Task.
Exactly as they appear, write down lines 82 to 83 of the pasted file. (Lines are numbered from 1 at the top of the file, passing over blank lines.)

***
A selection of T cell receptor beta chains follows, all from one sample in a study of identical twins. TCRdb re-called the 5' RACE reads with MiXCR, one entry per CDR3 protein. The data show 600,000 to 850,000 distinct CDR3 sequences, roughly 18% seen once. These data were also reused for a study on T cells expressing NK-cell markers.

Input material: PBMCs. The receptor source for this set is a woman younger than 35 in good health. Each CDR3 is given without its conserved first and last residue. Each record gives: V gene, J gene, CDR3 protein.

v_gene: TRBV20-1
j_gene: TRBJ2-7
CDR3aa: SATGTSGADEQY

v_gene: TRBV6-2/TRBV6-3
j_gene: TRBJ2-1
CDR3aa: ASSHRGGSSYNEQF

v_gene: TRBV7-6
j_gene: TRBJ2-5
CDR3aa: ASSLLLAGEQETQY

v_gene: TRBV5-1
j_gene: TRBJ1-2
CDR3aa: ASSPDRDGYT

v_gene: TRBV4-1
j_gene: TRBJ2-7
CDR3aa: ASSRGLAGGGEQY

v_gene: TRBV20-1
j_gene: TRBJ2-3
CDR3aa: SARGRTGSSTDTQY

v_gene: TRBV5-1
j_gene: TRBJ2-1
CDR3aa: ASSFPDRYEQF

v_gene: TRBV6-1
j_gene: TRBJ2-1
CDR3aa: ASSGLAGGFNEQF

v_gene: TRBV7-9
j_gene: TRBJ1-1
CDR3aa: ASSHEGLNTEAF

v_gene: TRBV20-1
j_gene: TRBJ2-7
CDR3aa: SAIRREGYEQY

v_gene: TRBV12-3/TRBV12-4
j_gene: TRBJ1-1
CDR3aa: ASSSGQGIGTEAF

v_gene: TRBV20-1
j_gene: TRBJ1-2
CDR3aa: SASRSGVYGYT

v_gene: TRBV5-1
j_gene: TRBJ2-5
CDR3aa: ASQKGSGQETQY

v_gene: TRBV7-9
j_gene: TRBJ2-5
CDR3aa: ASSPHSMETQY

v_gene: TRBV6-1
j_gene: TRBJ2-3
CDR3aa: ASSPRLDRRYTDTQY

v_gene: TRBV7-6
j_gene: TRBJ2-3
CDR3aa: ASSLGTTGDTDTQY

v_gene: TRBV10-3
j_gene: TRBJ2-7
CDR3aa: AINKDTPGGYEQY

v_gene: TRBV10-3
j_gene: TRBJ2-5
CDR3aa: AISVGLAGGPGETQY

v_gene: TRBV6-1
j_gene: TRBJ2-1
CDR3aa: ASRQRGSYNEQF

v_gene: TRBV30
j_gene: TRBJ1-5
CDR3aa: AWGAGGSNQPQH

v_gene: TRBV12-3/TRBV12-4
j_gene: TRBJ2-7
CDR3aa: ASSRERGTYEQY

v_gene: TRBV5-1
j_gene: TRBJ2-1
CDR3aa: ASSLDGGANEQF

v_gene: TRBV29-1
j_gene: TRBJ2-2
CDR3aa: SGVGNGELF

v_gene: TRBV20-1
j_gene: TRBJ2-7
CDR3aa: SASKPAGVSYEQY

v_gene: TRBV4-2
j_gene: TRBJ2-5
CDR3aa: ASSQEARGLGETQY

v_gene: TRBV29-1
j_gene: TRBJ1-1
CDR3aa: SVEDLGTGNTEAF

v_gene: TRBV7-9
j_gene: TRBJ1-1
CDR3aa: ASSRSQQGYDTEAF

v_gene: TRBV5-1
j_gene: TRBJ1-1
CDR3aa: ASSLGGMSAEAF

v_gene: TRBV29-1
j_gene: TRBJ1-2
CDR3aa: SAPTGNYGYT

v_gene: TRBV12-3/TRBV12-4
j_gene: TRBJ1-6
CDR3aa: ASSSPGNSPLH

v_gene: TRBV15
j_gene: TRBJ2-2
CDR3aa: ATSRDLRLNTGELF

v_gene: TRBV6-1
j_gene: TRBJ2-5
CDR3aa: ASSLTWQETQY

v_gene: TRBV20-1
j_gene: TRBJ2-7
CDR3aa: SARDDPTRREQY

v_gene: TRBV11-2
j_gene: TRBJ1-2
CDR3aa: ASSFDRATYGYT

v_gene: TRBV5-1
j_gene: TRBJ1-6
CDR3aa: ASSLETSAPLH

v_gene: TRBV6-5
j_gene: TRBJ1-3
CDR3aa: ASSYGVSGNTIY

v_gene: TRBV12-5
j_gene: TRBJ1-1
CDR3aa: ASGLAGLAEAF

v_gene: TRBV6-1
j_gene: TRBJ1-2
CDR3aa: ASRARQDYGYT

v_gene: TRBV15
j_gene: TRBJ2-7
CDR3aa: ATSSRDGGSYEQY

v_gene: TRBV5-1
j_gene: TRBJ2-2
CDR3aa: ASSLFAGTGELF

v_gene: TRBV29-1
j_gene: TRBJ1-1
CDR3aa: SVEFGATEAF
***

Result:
j_gene: TRBJ1-1
CDR3aa: ASSRSQQGYDTEAF